Robbie Benson is almost certainly out of Dundalk's Europa League tie in St Petersburg on Thursday. The 24-year-old midfielder is struggling to recover from a hamstring injury picked up in Friday night's SSE Airtricity League win over Galway United.
The injury is not considered especially serious and manager Stephen Kenny has not ruled him out of Sunday's FAI Cup final. But the former UCD player, who scored in the home game against Zenit, will be travelling today primarily to continue receiving treatment from the team's physiotherapists.
“I’d have taken a draw the other night to not lose Robbie,” said Kenny. “That was a big blow for us because he’s really in an explosive run of form. He’s really come out of his shell and found his feet; found an extra bit of acceleration and confidence. He knows what he’s doing, he has adapted tactically to challenges we’ve asked of him and would definitely have started on Thursday.”
At least he should be back for Sunday's game at the Aviva Stadium. Shane Grimes will miss that and faces an anxious wait to see if his career might be threatened by his much more severe hamstring injury, which was sustained in the opening stages of last Tuesday's defeat to St Patrick's Athletic.
The defender, who is from Dundalk, had featured in every round of the cup and was in with a strong shout of starting the final. Instead he must wait to see if an injury, similar to the one that ultimately ended Paul O'Connell's career, might similarly threaten his.
“It was a strange day for him,” said his manager. “He was up all night because his child was born that morning and then he captained the team that night and had to come off within minutes. Just unusual circumstances, and very difficult for him. He played in every round of the cup, but he misses the final obviously.”
Battered and bruised
will not be on the team flight either, due to a family illness, but the rest of the players are available, even if a few are feeling a little battered and bruised. Stephen O’Donnell may have to settle for starting just one of this week’s two games as he has only just returned from a hamstring problem himself.
“I’ll sit down with Stephen and see how he trains,” said Kenny. “Obviously he has missed a week with a hamstring, and two games in four days . . . He has played just an hour. We have to be completely ready for this as there is a real challenge going into their backyard with their formidable record and their quality. We must be ready, really ready.”
Daryl Horgan reckoned he was ready, saying with a smile that he had already lined up his cup final tickets for friends and family and sorted out his suit for Sunday.
The winger had another weekend to remember, first celebrating the successful defence of the league title with the rest of the team after Friday night’s game, then heading the next night to Dublin, where he was named the PFAI’s Player of the Year.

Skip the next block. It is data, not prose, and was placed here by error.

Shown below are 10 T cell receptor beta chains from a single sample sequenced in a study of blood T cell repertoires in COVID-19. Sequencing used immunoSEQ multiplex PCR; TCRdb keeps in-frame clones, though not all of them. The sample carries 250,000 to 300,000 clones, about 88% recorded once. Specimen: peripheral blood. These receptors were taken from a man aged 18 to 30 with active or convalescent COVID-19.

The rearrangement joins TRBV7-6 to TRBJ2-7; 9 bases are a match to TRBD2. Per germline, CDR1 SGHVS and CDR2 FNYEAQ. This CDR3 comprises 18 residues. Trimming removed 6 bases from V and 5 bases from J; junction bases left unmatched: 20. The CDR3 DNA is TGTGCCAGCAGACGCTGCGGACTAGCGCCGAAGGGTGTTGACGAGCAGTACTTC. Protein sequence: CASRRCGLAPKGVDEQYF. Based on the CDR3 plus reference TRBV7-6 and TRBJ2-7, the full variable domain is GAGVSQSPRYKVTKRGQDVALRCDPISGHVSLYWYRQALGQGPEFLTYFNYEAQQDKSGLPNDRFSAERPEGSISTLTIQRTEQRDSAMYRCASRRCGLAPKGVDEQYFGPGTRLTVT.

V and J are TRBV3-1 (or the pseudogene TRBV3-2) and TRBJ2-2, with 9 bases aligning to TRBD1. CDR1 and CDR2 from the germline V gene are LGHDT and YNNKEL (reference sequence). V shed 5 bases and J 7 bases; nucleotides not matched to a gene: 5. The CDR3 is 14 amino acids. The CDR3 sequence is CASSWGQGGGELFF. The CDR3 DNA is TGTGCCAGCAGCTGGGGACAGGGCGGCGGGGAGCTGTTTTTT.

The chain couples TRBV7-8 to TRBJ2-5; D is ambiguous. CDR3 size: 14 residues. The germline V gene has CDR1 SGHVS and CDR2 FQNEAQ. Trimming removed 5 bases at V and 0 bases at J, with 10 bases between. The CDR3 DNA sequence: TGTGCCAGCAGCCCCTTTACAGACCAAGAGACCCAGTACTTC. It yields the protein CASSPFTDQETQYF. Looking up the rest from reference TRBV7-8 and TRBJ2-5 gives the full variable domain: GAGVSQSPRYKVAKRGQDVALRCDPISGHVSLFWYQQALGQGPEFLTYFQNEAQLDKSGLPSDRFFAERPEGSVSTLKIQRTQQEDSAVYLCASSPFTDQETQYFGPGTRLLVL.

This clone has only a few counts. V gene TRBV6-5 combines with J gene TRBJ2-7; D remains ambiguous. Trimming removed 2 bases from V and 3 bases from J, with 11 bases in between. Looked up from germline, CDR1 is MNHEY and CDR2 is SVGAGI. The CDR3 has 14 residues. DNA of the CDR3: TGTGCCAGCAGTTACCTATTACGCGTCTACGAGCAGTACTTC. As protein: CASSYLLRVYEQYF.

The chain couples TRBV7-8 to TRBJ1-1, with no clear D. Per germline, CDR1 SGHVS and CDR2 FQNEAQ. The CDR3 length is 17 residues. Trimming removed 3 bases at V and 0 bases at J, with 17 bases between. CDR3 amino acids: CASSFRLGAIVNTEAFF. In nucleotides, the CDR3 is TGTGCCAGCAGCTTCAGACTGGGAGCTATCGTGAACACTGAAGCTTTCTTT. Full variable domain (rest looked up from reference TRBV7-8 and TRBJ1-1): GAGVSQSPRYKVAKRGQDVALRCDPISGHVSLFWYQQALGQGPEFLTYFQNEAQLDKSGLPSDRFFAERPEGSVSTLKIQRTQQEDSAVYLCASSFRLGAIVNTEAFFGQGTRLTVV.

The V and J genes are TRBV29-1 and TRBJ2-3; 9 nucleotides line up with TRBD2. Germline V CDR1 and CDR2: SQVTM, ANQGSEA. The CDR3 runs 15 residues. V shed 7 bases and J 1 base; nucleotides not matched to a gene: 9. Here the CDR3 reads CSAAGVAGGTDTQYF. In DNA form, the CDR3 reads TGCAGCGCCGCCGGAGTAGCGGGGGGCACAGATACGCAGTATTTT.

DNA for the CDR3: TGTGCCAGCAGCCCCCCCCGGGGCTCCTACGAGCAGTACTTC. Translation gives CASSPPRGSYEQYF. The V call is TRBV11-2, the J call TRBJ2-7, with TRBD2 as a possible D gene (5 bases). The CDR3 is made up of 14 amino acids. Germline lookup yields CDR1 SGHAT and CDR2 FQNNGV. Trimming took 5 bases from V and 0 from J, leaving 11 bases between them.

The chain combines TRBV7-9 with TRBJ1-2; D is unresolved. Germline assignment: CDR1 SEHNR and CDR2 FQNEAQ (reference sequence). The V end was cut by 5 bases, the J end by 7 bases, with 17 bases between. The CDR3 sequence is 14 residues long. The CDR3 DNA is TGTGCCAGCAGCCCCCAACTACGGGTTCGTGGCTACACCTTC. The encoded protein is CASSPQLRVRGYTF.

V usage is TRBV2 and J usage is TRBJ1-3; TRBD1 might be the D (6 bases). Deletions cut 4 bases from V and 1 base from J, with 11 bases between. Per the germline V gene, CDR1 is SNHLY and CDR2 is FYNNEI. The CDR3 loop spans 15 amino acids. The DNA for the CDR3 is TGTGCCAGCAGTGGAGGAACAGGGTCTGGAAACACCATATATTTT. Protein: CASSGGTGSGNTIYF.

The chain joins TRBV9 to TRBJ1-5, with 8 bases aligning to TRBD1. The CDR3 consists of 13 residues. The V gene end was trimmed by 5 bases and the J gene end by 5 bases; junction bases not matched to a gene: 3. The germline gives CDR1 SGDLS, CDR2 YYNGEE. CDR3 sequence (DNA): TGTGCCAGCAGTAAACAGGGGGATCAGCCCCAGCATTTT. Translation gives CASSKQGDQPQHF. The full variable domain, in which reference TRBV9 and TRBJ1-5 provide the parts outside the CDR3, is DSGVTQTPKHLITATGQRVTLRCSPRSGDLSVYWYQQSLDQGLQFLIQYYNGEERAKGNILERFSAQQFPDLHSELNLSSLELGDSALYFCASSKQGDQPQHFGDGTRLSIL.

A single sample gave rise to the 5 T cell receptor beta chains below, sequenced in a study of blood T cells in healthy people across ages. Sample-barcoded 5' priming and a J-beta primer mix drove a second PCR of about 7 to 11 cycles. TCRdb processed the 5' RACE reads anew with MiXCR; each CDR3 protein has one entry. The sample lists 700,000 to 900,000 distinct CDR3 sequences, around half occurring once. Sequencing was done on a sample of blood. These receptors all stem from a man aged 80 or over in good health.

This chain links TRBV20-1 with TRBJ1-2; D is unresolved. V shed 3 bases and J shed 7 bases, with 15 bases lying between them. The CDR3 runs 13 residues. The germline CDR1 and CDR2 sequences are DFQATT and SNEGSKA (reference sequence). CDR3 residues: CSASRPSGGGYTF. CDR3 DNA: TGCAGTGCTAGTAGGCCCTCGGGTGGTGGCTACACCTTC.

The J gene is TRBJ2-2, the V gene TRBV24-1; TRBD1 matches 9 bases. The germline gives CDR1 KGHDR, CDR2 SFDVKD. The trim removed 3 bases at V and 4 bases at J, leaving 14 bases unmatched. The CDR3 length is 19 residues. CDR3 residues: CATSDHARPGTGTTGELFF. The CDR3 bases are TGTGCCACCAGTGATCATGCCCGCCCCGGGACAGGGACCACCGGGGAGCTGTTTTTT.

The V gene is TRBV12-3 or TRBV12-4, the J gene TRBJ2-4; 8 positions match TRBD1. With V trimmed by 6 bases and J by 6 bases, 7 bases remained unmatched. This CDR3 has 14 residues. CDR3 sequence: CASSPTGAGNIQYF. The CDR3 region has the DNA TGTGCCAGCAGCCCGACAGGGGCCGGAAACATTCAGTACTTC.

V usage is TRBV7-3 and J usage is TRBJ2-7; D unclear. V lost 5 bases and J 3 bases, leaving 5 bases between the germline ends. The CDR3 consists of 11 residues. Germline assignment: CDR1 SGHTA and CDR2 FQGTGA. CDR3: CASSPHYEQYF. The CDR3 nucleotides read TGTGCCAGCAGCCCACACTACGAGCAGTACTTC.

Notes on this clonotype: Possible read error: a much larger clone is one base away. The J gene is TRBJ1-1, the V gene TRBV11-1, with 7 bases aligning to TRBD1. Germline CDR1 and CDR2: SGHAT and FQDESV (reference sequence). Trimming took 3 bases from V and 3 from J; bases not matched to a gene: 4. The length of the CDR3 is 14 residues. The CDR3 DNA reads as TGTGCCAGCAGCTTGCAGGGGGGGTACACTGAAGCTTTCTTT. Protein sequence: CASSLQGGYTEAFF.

“It was nice to get the award,” he said. “Obviously those types of awards [the ones where other players do the voting] are great, but they don’t really get me going. I’m more interested in trophies than anything else. You can’t beat winning the league. You can’t compare that to an individual award; it’s just nowhere near it, to be honest.”
He is, of course, keen to win the cup too and make it back-to-back doubles, but it is getting to the next round of the Europa League that would actually be more likely to influence his thinking on whether to stay on or try his luck in England when the January window comes around.
"It would be huge," he said. "I've said it before, I'm not going to go to another club in England or wherever and play in the Europa League or the Champions League. There's no hope of that really. So to be in the last 32 of the Europa League would be absolutely incredible."
On the face of it, this game in St Petersburg is not the one that is likely to decide whether the team goes through, with the home tie against AZ in a few weeks looking more central to the Irish side’s prospects at this point.
But Horgan insisted that there will be no sense of surrender now because they are away to the group’s most expensively assembled side.
“I think there’s expectation now because of what we’ve done,” said the 24-year-old. “I think at the start everyone thought we’d be the whipping boys, but because of the way that we’ve played we’ve brought expectation on ourselves, and that’s fantastic.
“But there’s no point in getting too overwhelmed by it. We’ll try our best to get a result in St Petersburg, but then we’ll come in and get the head straight on for Sunday. And I suppose it helps that it is a cup final, because it’s a massive occasion, a massive crowd and special for everyone.”